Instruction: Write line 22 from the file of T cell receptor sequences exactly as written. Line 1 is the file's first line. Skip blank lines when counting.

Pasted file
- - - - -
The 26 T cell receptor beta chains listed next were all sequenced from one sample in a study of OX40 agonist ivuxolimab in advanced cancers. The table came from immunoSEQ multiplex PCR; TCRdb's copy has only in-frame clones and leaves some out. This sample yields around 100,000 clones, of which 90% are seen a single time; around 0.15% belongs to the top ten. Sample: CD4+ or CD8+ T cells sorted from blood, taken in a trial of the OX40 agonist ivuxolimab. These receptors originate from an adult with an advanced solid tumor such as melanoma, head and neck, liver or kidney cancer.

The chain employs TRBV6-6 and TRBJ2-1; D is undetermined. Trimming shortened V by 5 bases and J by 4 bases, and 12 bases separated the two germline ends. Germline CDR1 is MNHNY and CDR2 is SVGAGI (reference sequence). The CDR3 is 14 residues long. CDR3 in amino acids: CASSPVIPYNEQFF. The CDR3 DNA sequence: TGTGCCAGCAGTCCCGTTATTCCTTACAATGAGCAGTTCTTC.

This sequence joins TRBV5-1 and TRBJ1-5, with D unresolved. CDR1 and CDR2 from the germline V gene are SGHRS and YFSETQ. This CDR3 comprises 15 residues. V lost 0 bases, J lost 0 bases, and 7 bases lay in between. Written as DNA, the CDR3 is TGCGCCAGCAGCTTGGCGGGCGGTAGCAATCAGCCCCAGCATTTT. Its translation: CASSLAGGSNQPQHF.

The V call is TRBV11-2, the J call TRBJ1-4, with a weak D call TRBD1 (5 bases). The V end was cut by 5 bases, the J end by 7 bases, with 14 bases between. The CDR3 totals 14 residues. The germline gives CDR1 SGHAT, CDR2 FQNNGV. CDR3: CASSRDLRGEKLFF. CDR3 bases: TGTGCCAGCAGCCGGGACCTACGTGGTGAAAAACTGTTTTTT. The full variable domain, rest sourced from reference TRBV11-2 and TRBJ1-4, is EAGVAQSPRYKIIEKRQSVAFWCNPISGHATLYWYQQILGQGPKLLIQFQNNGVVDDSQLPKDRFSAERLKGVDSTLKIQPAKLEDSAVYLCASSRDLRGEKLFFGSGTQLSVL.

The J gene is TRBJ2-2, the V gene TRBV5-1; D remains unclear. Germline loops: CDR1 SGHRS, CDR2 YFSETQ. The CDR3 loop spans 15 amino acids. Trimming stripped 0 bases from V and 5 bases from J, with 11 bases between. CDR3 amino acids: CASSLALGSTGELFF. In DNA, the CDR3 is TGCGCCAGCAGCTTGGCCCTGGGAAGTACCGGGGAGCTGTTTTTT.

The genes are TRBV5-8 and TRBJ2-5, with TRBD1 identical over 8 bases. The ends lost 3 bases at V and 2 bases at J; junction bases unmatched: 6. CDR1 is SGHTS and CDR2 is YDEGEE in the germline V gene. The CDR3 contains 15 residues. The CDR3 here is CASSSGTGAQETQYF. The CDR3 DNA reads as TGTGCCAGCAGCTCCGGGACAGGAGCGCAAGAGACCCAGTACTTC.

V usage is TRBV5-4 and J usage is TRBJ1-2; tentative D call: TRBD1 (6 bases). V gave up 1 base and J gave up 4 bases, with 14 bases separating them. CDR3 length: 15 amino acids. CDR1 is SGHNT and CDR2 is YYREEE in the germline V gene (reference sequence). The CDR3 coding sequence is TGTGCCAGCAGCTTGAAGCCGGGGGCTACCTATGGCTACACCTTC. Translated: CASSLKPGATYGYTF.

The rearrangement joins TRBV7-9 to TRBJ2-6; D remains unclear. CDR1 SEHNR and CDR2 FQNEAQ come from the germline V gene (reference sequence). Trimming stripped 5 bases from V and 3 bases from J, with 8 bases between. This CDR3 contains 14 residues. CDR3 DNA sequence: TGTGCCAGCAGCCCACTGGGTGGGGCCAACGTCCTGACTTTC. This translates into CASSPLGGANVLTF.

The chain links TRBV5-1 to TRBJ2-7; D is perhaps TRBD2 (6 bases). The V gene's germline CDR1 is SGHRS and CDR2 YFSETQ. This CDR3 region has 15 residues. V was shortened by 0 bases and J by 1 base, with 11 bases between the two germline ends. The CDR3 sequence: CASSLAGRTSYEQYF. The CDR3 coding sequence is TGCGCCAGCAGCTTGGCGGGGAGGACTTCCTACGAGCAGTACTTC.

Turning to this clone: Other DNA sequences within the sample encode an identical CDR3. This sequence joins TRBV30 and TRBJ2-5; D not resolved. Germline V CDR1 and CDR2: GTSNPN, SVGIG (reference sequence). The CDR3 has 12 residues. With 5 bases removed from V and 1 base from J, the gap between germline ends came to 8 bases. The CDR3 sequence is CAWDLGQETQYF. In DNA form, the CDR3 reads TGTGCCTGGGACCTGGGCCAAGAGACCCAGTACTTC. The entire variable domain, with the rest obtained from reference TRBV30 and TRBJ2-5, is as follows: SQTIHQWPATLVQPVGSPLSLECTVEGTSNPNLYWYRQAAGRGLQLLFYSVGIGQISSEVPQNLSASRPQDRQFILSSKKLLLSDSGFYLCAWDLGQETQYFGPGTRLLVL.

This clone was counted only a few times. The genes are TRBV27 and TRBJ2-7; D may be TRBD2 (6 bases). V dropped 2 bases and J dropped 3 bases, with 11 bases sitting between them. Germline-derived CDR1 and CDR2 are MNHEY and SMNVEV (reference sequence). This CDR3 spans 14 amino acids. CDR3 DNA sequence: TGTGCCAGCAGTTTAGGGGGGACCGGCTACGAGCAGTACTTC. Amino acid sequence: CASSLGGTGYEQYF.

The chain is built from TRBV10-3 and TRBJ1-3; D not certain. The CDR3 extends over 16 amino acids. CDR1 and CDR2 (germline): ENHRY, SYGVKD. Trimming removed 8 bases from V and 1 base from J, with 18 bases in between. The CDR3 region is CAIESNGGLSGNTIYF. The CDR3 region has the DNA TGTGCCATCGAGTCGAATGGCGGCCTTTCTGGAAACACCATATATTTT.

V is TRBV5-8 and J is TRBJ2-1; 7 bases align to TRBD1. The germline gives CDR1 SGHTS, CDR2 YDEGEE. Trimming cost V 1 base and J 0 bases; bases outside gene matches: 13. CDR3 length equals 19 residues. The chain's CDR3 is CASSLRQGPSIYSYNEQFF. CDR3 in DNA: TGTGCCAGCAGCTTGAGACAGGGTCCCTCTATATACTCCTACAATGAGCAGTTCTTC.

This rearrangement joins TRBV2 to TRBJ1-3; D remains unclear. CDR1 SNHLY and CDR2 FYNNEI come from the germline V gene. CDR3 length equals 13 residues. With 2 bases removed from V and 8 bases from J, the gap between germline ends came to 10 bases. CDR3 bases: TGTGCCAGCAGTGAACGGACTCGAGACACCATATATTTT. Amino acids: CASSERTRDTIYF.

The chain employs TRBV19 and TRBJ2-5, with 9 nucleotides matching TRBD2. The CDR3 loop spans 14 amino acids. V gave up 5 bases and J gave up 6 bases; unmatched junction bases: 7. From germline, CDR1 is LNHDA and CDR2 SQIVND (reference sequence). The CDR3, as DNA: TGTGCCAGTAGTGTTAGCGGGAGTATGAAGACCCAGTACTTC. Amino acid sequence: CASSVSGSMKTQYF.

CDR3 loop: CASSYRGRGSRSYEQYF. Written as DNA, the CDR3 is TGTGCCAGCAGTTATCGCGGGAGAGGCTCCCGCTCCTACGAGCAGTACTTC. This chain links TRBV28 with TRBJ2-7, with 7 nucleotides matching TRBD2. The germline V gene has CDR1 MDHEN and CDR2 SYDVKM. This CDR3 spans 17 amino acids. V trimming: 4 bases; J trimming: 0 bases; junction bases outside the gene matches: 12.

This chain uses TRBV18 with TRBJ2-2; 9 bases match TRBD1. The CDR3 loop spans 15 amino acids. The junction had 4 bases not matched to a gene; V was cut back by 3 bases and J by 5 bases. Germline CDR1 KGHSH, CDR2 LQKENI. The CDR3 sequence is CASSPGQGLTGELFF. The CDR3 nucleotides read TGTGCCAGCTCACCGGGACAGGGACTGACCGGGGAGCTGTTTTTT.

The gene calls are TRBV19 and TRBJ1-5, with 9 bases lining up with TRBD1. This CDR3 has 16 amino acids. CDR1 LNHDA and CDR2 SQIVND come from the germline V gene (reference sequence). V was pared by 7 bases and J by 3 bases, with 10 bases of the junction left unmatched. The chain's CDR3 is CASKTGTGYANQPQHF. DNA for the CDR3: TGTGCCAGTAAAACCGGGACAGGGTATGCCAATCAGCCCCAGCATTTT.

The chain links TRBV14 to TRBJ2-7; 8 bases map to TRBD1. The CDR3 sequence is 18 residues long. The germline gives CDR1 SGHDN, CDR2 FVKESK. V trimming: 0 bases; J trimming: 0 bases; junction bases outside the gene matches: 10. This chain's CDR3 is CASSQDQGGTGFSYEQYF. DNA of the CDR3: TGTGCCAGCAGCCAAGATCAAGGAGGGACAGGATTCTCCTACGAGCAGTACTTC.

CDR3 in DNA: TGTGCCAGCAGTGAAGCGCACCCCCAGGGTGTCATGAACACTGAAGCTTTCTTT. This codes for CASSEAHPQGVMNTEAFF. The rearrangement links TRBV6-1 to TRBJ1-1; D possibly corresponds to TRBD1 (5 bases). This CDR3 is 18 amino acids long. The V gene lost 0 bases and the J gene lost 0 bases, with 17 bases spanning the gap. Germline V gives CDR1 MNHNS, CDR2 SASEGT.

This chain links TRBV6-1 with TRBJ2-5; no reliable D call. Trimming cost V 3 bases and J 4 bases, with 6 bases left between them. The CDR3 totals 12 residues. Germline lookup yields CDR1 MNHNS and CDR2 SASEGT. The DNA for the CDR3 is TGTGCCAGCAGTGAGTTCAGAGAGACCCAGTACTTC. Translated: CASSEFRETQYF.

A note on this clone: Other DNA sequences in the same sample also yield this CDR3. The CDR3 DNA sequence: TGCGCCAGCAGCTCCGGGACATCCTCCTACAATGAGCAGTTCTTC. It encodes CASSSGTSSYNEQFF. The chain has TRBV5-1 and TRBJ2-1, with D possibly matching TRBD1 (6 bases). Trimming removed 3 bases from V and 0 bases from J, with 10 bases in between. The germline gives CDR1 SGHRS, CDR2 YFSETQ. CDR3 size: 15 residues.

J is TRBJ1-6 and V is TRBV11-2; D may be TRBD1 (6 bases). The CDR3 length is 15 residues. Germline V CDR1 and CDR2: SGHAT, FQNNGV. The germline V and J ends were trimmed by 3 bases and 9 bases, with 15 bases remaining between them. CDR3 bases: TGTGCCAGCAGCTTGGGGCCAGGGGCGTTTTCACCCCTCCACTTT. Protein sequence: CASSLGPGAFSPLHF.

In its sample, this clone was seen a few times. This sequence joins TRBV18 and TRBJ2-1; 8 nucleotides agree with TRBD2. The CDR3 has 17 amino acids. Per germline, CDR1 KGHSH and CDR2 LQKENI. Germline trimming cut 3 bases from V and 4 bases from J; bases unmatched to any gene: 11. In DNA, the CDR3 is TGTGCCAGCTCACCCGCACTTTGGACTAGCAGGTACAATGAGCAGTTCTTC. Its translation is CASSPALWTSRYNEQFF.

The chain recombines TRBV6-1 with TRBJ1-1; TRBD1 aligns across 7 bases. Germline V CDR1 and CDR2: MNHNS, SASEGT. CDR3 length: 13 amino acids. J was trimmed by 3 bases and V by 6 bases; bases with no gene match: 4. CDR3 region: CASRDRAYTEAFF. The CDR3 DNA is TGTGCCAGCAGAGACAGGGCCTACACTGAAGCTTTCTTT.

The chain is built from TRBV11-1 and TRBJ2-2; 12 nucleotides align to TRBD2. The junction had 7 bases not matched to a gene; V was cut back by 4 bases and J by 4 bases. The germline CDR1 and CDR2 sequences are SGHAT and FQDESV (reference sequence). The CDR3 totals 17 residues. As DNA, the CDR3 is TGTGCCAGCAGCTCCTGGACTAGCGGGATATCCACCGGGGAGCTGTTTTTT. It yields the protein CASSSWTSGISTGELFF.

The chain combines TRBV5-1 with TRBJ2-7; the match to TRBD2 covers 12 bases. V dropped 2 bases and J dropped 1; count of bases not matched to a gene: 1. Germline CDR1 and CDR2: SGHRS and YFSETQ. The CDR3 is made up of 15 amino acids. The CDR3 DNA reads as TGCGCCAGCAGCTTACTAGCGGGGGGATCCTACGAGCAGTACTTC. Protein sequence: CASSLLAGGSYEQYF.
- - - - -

A note on this clone: Other DNA sequences in the same sample also yield this CDR3. The CDR3 DNA sequence: TGCGCCAGCAGCTCCGGGACATCCTCCTACAATGAGCAGTTCTTC. It encodes CASSSGTSSYNEQFF. The chain has TRBV5-1 and TRBJ2-1, with D possibly matching TRBD1 (6 bases). Trimming removed 3 bases from V and 0 bases from J, with 10 bases in between. The germline gives CDR1 SGHRS, CDR2 YFSETQ. CDR3 size: 15 residues.